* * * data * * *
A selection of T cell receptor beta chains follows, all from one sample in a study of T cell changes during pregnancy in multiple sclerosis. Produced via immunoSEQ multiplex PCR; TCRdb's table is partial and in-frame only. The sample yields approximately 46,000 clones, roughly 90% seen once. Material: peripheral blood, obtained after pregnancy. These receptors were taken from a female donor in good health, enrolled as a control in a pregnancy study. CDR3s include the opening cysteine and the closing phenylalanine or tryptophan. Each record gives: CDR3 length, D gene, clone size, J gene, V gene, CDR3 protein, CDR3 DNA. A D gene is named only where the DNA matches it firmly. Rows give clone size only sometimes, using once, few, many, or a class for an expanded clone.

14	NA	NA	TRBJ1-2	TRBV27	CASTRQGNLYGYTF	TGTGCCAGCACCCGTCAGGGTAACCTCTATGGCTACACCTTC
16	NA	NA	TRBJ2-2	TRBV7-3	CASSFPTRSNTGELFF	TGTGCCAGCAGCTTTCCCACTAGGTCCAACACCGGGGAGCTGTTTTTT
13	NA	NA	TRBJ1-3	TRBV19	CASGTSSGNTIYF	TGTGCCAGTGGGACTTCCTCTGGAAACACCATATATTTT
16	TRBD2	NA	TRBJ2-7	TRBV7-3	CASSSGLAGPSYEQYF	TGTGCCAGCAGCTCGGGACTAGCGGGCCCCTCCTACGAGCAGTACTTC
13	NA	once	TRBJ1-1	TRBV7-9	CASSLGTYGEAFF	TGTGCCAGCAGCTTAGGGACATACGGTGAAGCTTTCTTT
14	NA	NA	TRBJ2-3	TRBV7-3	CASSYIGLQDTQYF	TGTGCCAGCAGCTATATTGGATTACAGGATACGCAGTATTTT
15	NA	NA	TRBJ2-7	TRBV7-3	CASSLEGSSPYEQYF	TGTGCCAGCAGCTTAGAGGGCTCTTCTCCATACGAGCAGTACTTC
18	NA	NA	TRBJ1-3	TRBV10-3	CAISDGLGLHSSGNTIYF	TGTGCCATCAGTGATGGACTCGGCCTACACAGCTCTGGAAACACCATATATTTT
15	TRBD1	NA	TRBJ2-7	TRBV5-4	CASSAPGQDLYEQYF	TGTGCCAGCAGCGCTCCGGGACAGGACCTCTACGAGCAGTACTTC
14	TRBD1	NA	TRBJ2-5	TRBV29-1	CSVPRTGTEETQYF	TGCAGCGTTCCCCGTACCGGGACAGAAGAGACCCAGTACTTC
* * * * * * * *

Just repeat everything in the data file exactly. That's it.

A selection of T cell receptor beta chains follows, all from one sample in a study of T cell changes during pregnancy in multiple sclerosis. Produced via immunoSEQ multiplex PCR; TCRdb's table is partial and in-frame only. The sample yields approximately 46,000 clones, roughly 90% seen once. Material: peripheral blood, obtained after pregnancy. These receptors were taken from a female donor in good health, enrolled as a control in a pregnancy study. CDR3s include the opening cysteine and the closing phenylalanine or tryptophan. Each record gives: CDR3 length, D gene, clone size, J gene, V gene, CDR3 protein, CDR3 DNA. A D gene is named only where the DNA matches it firmly. Rows give clone size only sometimes, using once, few, many, or a class for an expanded clone.

14	NA	NA	TRBJ1-2	TRBV27	CASTRQGNLYGYTF	TGTGCCAGCACCCGTCAGGGTAACCTCTATGGCTACACCTTC
16	NA	NA	TRBJ2-2	TRBV7-3	CASSFPTRSNTGELFF	TGTGCCAGCAGCTTTCCCACTAGGTCCAACACCGGGGAGCTGTTTTTT
13	NA	NA	TRBJ1-3	TRBV19	CASGTSSGNTIYF	TGTGCCAGTGGGACTTCCTCTGGAAACACCATATATTTT
16	TRBD2	NA	TRBJ2-7	TRBV7-3	CASSSGLAGPSYEQYF	TGTGCCAGCAGCTCGGGACTAGCGGGCCCCTCCTACGAGCAGTACTTC
13	NA	once	TRBJ1-1	TRBV7-9	CASSLGTYGEAFF	TGTGCCAGCAGCTTAGGGACATACGGTGAAGCTTTCTTT
14	NA	NA	TRBJ2-3	TRBV7-3	CASSYIGLQDTQYF	TGTGCCAGCAGCTATATTGGATTACAGGATACGCAGTATTTT
15	NA	NA	TRBJ2-7	TRBV7-3	CASSLEGSSPYEQYF	TGTGCCAGCAGCTTAGAGGGCTCTTCTCCATACGAGCAGTACTTC
18	NA	NA	TRBJ1-3	TRBV10-3	CAISDGLGLHSSGNTIYF	TGTGCCATCAGTGATGGACTCGGCCTACACAGCTCTGGAAACACCATATATTTT
15	TRBD1	NA	TRBJ2-7	TRBV5-4	CASSAPGQDLYEQYF	TGTGCCAGCAGCGCTCCGGGACAGGACCTCTACGAGCAGTACTTC
14	TRBD1	NA	TRBJ2-5	TRBV29-1	CSVPRTGTEETQYF	TGCAGCGTTCCCCGTACCGGGACAGAAGAGACCCAGTACTTC